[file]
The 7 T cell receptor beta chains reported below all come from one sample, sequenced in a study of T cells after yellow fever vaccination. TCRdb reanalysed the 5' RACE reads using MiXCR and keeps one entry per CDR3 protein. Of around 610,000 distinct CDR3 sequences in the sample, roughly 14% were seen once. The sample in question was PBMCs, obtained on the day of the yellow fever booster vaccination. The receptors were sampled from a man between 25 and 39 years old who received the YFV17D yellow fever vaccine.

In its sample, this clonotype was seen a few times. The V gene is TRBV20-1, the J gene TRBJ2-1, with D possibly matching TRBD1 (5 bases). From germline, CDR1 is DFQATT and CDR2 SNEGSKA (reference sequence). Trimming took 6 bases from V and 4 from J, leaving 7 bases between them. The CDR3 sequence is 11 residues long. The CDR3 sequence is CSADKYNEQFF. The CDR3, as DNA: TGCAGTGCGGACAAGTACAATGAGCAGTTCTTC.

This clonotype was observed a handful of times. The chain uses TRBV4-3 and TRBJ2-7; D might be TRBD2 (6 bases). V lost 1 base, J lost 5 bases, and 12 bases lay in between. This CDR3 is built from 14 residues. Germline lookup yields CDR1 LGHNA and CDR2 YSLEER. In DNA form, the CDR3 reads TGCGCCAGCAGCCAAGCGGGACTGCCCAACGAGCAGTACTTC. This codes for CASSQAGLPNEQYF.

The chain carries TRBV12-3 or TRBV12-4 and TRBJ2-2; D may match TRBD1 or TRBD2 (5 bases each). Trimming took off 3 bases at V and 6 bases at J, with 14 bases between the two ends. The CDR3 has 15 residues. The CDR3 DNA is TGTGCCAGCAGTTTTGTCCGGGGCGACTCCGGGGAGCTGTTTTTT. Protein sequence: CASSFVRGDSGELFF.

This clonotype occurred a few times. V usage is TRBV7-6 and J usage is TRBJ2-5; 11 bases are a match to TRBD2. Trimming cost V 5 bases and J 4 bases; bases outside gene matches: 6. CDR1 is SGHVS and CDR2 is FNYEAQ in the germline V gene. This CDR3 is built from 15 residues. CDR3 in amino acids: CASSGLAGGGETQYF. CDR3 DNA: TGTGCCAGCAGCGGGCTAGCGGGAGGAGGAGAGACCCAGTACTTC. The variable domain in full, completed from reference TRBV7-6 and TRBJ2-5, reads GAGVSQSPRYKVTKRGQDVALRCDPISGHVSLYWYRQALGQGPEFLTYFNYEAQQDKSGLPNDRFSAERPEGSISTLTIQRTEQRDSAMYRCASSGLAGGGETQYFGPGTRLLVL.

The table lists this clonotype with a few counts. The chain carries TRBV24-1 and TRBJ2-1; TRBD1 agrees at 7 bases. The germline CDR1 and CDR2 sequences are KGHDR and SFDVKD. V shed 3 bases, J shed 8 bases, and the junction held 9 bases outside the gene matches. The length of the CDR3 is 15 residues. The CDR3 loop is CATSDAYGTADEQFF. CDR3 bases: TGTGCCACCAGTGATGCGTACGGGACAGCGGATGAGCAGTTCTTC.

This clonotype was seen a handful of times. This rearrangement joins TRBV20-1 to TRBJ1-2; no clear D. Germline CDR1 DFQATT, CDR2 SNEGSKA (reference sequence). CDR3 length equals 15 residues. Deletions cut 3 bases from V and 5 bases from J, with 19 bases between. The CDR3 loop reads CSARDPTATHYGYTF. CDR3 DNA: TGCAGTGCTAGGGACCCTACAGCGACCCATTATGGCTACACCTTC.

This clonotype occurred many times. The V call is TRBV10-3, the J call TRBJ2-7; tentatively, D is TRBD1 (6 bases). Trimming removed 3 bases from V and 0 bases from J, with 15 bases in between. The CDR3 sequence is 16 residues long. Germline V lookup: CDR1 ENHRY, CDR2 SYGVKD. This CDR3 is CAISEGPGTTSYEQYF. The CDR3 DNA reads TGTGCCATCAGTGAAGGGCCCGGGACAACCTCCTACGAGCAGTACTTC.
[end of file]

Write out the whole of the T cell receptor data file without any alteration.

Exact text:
The 7 T cell receptor beta chains reported below all come from one sample, sequenced in a study of T cells after yellow fever vaccination. TCRdb reanalysed the 5' RACE reads using MiXCR and keeps one entry per CDR3 protein. Of around 610,000 distinct CDR3 sequences in the sample, roughly 14% were seen once. The sample in question was PBMCs, obtained on the day of the yellow fever booster vaccination. The receptors were sampled from a man between 25 and 39 years old who received the YFV17D yellow fever vaccine.

In its sample, this clonotype was seen a few times. The V gene is TRBV20-1, the J gene TRBJ2-1, with D possibly matching TRBD1 (5 bases). From germline, CDR1 is DFQATT and CDR2 SNEGSKA (reference sequence). Trimming took 6 bases from V and 4 from J, leaving 7 bases between them. The CDR3 sequence is 11 residues long. The CDR3 sequence is CSADKYNEQFF. The CDR3, as DNA: TGCAGTGCGGACAAGTACAATGAGCAGTTCTTC.

This clonotype was observed a handful of times. The chain uses TRBV4-3 and TRBJ2-7; D might be TRBD2 (6 bases). V lost 1 base, J lost 5 bases, and 12 bases lay in between. This CDR3 is built from 14 residues. Germline lookup yields CDR1 LGHNA and CDR2 YSLEER. In DNA form, the CDR3 reads TGCGCCAGCAGCCAAGCGGGACTGCCCAACGAGCAGTACTTC. This codes for CASSQAGLPNEQYF.

The chain carries TRBV12-3 or TRBV12-4 and TRBJ2-2; D may match TRBD1 or TRBD2 (5 bases each). Trimming took off 3 bases at V and 6 bases at J, with 14 bases between the two ends. The CDR3 has 15 residues. The CDR3 DNA is TGTGCCAGCAGTTTTGTCCGGGGCGACTCCGGGGAGCTGTTTTTT. Protein sequence: CASSFVRGDSGELFF.

This clonotype occurred a few times. V usage is TRBV7-6 and J usage is TRBJ2-5; 11 bases are a match to TRBD2. Trimming cost V 5 bases and J 4 bases; bases outside gene matches: 6. CDR1 is SGHVS and CDR2 is FNYEAQ in the germline V gene. This CDR3 is built from 15 residues. CDR3 in amino acids: CASSGLAGGGETQYF. CDR3 DNA: TGTGCCAGCAGCGGGCTAGCGGGAGGAGGAGAGACCCAGTACTTC. The variable domain in full, completed from reference TRBV7-6 and TRBJ2-5, reads GAGVSQSPRYKVTKRGQDVALRCDPISGHVSLYWYRQALGQGPEFLTYFNYEAQQDKSGLPNDRFSAERPEGSISTLTIQRTEQRDSAMYRCASSGLAGGGETQYFGPGTRLLVL.

The table lists this clonotype with a few counts. The chain carries TRBV24-1 and TRBJ2-1; TRBD1 agrees at 7 bases. The germline CDR1 and CDR2 sequences are KGHDR and SFDVKD. V shed 3 bases, J shed 8 bases, and the junction held 9 bases outside the gene matches. The length of the CDR3 is 15 residues. The CDR3 loop is CATSDAYGTADEQFF. CDR3 bases: TGTGCCACCAGTGATGCGTACGGGACAGCGGATGAGCAGTTCTTC.

This clonotype was seen a handful of times. This rearrangement joins TRBV20-1 to TRBJ1-2; no clear D. Germline CDR1 DFQATT, CDR2 SNEGSKA (reference sequence). CDR3 length equals 15 residues. Deletions cut 3 bases from V and 5 bases from J, with 19 bases between. The CDR3 loop reads CSARDPTATHYGYTF. CDR3 DNA: TGCAGTGCTAGGGACCCTACAGCGACCCATTATGGCTACACCTTC.

This clonotype occurred many times. The V call is TRBV10-3, the J call TRBJ2-7; tentatively, D is TRBD1 (6 bases). Trimming removed 3 bases from V and 0 bases from J, with 15 bases in between. The CDR3 sequence is 16 residues long. Germline V lookup: CDR1 ENHRY, CDR2 SYGVKD. This CDR3 is CAISEGPGTTSYEQYF. The CDR3 DNA reads TGTGCCATCAGTGAAGGGCCCGGGACAACCTCCTACGAGCAGTACTTC.